Recovery in Beirut will focus on the most vulnerable

Posted On September 11, 2020


August fourth is seared into the hearts of the Lebanese people.

It was the day when a huge explosion occurred in the port of Beirut. The pressure wave rolled out across the city taking with it the lives of more than 150 people, while causing injuries to 6,000 more. It was also the day when 300,000 of the city’s residents lost their homes.

Thirteen days after the blast, and Jihan, 45, has only one wish; “I want to go back to the day before the explosion.” She doesn’t ask for much, she explains. Her desire is a desperate call to substitute a “horrific tragedy” with a “harsh yet more bearable reality.”

“After this tragedy, we no longer have the strength to laugh,” she says.

Karantina has been Jinan’s safe haven for 24 years now; it is the place has she called home for so long.

Less than three kilometres from the port of Beirut, Karantina was one of the hardest-hit areas. However, the blast’s destruction is not solely responsible for Jihan’s misery today. She and her neighbours are among Lebanon’s most vulnerable.

UNDP met Jihan during a field visit initiated to understand the impact of the blast on Beirut’s most vulnerable. As a response to the Beirut port blast, UNDP developed a “leave no one behind” report intended to ensure guiding principles for a people-centric and inclusive recovery which can safeguard the rights of those who suffer most in times of crisis.

“With the focus on assessing damages and on the economic cost of the recovery, we should not forget that the August fourth explosion was above all a human tragedy. Whether mourning their loved ones, caring for their wounds, having lost a home or a livelihood, too many women, men and children are at risk of being left behind by the recovery process. UNDP is seeking to ensure people’s voices are heard and their rights are safeguarded,” says Nino Karamaoun, UNDP’s Chief Technical Advisor on Rule of Law and Human Rights.

Jihan’s house was destroyed, and she has little hope of restoring the damage due to her dire financial constraints. “My son was injured. My neighbour is still in the ICU, and a three-year-old girl in the neighborhood lost her face. People here are devastated, no one was spared material losses or injuries,” she says.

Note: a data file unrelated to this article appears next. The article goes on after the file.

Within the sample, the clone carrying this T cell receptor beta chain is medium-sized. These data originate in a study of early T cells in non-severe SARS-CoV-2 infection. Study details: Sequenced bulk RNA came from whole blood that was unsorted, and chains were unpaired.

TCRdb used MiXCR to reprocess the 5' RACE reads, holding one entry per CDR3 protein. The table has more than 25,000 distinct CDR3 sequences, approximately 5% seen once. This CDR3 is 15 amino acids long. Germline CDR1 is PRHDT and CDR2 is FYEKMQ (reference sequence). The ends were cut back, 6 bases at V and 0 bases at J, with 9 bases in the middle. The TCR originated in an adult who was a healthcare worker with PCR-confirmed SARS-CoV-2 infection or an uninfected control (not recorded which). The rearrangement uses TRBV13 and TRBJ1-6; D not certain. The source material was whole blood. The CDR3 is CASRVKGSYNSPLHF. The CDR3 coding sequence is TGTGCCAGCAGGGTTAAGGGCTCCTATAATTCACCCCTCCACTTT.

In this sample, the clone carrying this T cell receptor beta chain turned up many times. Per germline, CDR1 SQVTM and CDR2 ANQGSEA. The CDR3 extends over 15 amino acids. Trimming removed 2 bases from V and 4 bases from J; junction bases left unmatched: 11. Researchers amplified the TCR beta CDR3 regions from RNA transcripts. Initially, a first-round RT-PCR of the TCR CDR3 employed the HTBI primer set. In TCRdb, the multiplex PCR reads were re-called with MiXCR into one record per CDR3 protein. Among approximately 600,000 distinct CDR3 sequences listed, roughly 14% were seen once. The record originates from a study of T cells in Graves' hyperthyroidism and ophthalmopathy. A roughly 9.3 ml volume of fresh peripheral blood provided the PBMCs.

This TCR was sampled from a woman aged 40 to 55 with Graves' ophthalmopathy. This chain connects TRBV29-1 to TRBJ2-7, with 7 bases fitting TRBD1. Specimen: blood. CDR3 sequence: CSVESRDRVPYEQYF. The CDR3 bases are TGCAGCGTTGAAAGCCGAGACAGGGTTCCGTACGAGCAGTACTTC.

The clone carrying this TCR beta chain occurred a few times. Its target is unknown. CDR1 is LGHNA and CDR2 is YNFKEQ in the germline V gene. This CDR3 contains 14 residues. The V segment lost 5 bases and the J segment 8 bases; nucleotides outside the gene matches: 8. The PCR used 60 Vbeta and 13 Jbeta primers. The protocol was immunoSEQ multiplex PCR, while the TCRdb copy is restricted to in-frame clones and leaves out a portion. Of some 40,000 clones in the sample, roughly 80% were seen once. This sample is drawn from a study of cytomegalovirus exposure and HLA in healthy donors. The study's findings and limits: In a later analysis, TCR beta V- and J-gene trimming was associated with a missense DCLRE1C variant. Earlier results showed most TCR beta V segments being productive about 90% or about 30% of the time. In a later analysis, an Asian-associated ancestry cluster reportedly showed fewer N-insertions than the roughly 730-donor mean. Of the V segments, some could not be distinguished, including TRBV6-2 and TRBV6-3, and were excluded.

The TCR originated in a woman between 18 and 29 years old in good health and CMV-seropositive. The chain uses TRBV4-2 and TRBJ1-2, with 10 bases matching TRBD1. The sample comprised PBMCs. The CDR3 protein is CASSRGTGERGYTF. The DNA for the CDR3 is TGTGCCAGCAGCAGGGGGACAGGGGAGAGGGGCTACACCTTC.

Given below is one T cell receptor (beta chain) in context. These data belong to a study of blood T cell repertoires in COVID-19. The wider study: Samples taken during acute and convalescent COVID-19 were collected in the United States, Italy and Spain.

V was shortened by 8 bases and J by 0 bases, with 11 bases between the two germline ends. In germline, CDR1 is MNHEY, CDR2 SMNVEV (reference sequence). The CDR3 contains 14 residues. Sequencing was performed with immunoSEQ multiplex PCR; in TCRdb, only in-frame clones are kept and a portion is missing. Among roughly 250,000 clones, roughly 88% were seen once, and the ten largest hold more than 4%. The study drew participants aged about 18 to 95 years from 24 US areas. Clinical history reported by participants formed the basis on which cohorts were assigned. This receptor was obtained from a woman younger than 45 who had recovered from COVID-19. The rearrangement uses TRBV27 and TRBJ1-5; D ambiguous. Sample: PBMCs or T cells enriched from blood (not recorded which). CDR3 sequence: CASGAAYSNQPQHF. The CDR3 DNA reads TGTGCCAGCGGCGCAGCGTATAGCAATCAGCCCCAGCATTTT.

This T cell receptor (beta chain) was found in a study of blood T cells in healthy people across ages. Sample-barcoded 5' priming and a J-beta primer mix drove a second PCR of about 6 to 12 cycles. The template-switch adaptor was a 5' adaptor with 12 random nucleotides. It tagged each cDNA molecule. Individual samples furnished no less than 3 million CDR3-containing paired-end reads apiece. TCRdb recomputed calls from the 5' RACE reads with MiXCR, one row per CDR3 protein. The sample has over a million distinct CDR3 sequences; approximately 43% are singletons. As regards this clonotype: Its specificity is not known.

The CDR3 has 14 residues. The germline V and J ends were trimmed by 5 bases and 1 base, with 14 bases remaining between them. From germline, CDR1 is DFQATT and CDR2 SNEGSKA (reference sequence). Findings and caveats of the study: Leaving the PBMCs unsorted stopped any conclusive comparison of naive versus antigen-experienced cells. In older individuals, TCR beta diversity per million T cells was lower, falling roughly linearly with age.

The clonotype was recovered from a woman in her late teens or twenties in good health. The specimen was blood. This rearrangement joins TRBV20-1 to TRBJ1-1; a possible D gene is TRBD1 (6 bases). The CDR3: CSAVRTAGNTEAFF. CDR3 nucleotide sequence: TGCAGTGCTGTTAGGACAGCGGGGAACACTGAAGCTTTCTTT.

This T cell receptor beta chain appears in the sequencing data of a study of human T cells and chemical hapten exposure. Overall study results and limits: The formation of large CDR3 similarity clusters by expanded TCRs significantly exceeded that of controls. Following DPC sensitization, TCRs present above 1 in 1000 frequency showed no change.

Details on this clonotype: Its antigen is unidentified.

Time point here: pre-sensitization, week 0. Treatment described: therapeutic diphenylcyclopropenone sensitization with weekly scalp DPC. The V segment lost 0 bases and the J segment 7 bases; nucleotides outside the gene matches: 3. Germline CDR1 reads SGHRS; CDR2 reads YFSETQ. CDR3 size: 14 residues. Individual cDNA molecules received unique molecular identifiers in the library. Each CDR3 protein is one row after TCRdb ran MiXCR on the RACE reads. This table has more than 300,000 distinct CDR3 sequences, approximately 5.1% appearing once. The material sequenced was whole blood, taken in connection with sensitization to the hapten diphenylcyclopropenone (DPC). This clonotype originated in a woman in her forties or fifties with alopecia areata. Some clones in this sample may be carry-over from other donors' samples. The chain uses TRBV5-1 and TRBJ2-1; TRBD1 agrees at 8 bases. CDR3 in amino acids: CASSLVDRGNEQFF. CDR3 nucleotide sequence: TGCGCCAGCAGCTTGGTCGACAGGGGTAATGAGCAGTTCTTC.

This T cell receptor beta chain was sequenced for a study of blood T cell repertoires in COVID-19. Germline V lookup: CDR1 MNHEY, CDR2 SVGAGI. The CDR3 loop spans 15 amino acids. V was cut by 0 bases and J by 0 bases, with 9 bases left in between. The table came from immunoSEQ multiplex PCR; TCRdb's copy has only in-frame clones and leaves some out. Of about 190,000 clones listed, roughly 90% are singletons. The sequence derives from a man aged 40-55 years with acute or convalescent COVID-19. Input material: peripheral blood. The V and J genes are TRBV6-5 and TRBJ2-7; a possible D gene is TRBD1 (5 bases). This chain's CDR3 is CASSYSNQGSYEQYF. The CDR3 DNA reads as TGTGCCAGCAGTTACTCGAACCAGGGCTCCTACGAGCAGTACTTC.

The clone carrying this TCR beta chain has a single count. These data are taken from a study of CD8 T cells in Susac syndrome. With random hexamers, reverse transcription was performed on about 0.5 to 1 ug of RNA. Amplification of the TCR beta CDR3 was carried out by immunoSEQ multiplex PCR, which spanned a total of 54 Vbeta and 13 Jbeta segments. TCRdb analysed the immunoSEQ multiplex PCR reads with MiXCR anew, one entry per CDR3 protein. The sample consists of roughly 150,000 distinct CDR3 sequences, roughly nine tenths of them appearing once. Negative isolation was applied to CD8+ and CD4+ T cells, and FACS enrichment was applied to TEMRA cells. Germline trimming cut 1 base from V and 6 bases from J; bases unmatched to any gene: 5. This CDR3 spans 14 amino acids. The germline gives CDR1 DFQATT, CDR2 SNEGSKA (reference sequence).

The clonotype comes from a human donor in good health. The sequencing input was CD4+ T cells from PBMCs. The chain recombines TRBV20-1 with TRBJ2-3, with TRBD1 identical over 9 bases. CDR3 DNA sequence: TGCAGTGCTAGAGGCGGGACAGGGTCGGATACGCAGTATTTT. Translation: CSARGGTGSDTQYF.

Despite being widowed at a young age, Jihan has four children on her own. With no income, she wonders what the future holds to her and her “orphan children” as she refers to them.

Her house lost half of its roof. “Everything is destroyed. Many people told me the building might collapse, but I’m staying. What other options do I have?”

According to the report’s findings, People like Jihan are among those who are most likely to find a harder time to recover from the blast’s impact. The assessment identifies groups that are more prone to remain vulnerable; women and girls, the elderly, refugee and migrant workers, and young people. The report suggests a series of guiding principles that can help ensure an inclusive and just recovery. Such principles emphasize the need to adopt a human-centred and data-driven process instead of one that is building-centered and reconstruction-based. It also highlights the need to ensure a participatory approach to recovery, one that guarantees the voices of all groups are heard and that the specific needs of each are responded to.

Just a seven-minute walk away from Jihan’s neighbourhood in Gemmayze, sits Toufic, 75, a shop owner. “This blast blew up sixty years of hard work. It took away a business that was once my source of pride and the source of income for more than two families.”

Toufic never thought the day would come where he’d see the end of six decades of business. “Look at the floor. On each tile, there is an invisible drop of my sweat and my blood that I gave in developing this place,” he says while tears fill his eyes.  Just like any other business owner, Toufic is afraid he might not be able to recoup his losses.

Around 10,000 businesses have been destroyed, leaving more than 100,000 people without an income. UNDP is prioritizing the restoration of livelihoods and small businesses to support people like Toufic and his employees. Thousands of businesses are unable to resume without aid.

Today, the people of Lebanon are in the grip of multi-faceted challenges that include a devastating economic crisis, and which is further complicated by a persistent COVID-19 outbreak. “We have been here supporting the people of Lebanon in their efforts to recover from recurring crises for the past five decades,” says UNDP Lebanon Resident Representative, Celine Moyroud. “We are fully committed to supporting Lebanon on an inclusive path to recovery and development that leaves no one behind, and that is attentive to people’s calls for change, greater accountability, and transparency.”